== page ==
Please use this identifier to cite or link to this item: https://scidar.kg.ac.rs/handle/123456789/10848
Title: Effects of selective serotonin reuptake inhibitors on motility of isolated fallopian tube
Authors: Milosavljević, Miloš
Jankovic R.
Jankovic, Slobodan
Djuric, Janko
Protrka, Zoran
Arsenijevic, Slobodan
Folic, Marko
Stojadinovic, Dobrivoje
Dimitrijevic, Aleksandra
Journal: Clinical and Experimental Pharmacology and Physiology
Issue Date: 1-Aug-2019
Abstract: © 2019 John Wiley & Sons Australia, Ltd Selective serotonin reuptake inhibitors (SSRIs) affect the smooth muscle cells acting on voltage-dependent channels for Na+, K+ and Ca2+, but their action is tissue and species specific. The aim of our study was to investigate effects of selective serotonin reuptake inhibitors on motility of the isolated fallopian tubes. Isolated preparations of isthmus and ampoule were taken from fallopian tubes of 20 women during hysterectomy due to uterine fibroids and then tested for reactivity on increasing concentrations of selective serotonin reuptake inhibitors. Escitalopram (from 0.9 × 10−9 M/L to 1.4 × 10−6 M/L) produced concentration-dependent increase of spontaneous contractions of the isolated ampulla (EC50 = 1.20 ± 1.06 × 10−8 M/L, r = 0.580, P < 0.05) (F = 2.980, df1 = 6, df2 = 28, P < 0.05). Paroxetine (from 1.2 × 10−9 M/L to 5.1 × 10−5 M/L) produced concentration-dependent increase of spontaneous contractions of the isolated isthmus (EC50 = 7.01 ± 3.50 × 10−8 M/L, r = 0.500, P < 0.05) (F = 2.350, df1 = 9, df2 = 40, P < 0.05). The SSRIs differ among themselves in regard to their potential to affect motility of the fallopian tubes. Escitalopram and paroxetine have clear stimulating effect which may interfere with functioning of the fallopian tubes, and potentially impair fertility if taken by women in reproductive period of life. The other SSRIs tested in the study did not produce significant effect throughout the concentration range used in the experiments.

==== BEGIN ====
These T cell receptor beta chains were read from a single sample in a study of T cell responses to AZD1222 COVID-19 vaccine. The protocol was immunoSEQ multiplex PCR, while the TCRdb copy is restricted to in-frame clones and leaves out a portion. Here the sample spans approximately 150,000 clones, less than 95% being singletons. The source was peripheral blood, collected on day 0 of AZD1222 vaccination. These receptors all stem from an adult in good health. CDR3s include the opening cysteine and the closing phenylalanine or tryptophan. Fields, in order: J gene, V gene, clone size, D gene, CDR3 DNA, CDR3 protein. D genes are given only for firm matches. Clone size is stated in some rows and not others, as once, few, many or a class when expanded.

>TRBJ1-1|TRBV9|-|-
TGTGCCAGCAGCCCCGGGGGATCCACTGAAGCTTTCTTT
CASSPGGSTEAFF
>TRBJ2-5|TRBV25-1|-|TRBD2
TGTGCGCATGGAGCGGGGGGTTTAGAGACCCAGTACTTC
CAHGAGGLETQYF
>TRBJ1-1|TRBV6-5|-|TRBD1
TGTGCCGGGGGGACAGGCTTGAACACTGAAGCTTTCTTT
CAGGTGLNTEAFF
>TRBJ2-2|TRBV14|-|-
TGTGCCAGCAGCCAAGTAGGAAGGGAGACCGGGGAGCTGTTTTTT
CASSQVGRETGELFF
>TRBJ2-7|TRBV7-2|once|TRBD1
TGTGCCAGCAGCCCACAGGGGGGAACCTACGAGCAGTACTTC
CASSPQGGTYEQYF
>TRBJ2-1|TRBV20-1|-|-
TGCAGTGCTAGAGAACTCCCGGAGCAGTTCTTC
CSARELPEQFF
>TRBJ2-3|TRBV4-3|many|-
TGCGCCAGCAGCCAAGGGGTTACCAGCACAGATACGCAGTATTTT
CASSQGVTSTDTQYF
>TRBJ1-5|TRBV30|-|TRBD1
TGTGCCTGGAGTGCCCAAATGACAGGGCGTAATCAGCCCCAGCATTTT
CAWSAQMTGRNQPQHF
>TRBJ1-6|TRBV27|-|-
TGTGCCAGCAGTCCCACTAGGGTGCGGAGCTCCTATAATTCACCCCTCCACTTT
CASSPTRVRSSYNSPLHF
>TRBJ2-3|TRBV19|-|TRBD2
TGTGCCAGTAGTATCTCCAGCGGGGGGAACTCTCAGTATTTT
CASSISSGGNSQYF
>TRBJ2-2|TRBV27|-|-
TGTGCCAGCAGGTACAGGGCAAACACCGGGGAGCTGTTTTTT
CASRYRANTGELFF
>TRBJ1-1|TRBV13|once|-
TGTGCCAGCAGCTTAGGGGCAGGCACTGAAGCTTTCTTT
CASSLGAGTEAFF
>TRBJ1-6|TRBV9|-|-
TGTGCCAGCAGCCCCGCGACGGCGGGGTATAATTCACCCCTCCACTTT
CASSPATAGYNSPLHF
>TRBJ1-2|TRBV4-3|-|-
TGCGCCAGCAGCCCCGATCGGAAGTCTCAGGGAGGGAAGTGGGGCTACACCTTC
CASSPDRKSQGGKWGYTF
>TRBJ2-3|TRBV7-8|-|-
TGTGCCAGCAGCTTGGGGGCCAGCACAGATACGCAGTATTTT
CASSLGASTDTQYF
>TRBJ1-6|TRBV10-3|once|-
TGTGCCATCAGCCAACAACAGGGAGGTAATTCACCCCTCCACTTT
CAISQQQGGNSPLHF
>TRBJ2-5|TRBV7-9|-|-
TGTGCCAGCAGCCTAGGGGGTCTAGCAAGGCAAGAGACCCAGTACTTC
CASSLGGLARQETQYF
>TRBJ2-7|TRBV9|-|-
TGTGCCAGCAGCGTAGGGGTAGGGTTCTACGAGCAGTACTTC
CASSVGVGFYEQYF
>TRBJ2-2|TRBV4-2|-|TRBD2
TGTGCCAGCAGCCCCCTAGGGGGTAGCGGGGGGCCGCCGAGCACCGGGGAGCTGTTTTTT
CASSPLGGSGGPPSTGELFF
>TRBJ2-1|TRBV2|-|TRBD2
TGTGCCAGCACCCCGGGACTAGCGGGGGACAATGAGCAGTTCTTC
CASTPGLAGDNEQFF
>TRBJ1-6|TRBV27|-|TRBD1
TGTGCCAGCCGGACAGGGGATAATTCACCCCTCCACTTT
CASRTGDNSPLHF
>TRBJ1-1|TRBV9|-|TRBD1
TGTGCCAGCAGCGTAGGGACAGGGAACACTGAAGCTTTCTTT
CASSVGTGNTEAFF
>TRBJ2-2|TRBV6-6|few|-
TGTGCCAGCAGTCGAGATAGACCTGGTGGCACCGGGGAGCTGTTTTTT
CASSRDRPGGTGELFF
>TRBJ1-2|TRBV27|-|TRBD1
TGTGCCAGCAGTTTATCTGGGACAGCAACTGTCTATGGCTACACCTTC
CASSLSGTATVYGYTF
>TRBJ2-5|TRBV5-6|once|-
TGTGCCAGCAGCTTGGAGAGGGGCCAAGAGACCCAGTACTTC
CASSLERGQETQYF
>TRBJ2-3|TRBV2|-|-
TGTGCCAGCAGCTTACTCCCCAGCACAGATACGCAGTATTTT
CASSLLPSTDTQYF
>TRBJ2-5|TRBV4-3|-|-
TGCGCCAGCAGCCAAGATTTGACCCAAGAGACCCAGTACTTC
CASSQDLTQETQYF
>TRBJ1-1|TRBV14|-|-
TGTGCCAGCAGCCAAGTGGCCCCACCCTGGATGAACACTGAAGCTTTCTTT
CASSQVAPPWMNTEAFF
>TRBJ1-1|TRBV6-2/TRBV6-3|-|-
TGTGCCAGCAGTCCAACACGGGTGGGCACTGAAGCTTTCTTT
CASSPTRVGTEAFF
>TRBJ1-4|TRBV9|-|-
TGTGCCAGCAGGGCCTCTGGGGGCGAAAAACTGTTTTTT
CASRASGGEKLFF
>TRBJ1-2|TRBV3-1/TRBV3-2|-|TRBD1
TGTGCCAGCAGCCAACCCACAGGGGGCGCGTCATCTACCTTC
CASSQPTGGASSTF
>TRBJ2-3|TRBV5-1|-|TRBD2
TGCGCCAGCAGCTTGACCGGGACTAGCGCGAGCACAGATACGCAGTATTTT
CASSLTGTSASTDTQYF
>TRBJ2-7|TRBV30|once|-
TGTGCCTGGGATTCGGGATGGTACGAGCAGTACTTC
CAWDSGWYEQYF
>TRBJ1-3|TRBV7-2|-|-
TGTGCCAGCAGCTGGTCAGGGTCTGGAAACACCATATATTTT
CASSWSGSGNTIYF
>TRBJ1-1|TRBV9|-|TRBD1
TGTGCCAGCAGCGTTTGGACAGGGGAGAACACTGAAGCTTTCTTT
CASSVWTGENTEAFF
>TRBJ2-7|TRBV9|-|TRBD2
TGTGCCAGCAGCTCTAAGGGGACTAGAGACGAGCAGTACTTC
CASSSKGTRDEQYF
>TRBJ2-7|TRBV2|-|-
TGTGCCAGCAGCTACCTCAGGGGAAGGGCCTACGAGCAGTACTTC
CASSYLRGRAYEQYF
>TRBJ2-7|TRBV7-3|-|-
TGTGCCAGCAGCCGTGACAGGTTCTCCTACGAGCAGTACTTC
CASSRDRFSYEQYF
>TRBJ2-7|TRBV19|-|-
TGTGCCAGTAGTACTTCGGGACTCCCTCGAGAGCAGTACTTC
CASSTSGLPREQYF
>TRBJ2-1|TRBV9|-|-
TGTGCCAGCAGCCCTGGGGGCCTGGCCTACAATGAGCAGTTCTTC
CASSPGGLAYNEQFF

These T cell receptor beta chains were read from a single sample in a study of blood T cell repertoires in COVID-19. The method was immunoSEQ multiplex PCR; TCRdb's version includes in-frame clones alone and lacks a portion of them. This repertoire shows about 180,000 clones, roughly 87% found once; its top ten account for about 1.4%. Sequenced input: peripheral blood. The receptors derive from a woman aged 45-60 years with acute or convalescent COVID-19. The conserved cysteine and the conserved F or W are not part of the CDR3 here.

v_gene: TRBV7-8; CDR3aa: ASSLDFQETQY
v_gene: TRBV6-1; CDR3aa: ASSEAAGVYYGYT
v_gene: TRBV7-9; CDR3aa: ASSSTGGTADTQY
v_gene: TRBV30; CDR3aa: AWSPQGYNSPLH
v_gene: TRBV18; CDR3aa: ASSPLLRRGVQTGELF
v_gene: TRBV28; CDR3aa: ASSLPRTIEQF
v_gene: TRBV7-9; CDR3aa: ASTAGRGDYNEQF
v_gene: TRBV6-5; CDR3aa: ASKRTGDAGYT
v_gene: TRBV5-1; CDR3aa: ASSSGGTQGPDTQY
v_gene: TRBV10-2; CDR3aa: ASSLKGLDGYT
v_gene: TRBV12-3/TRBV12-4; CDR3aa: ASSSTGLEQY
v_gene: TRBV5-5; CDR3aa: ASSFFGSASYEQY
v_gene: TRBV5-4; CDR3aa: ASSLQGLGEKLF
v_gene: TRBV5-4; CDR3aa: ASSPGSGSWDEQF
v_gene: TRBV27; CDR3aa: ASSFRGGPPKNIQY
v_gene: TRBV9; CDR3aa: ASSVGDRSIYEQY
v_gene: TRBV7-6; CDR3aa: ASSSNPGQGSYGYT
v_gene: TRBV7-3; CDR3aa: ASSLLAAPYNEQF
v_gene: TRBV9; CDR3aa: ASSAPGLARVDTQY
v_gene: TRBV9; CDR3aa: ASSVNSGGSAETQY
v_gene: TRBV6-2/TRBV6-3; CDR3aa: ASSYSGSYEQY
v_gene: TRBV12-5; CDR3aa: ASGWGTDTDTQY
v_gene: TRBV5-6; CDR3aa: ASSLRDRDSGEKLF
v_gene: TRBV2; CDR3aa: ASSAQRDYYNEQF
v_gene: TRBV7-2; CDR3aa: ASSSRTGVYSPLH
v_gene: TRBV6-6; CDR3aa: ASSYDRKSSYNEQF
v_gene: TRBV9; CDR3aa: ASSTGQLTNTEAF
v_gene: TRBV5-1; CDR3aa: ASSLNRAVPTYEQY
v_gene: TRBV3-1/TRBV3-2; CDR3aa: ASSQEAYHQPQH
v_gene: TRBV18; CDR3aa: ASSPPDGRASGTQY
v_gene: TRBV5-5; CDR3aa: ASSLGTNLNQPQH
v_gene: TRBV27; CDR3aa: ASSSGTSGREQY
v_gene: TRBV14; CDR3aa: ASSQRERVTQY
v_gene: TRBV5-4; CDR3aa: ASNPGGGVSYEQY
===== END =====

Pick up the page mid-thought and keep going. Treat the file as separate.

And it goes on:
URI: https://scidar.kg.ac.rs/handle/123456789/10848
Type: article
DOI: 10.1111/1440-1681.13118
ISSN: 03051870
SCOPUS: 85068081315
Appears in Collections:Faculty of Medical Sciences, Kragujevac

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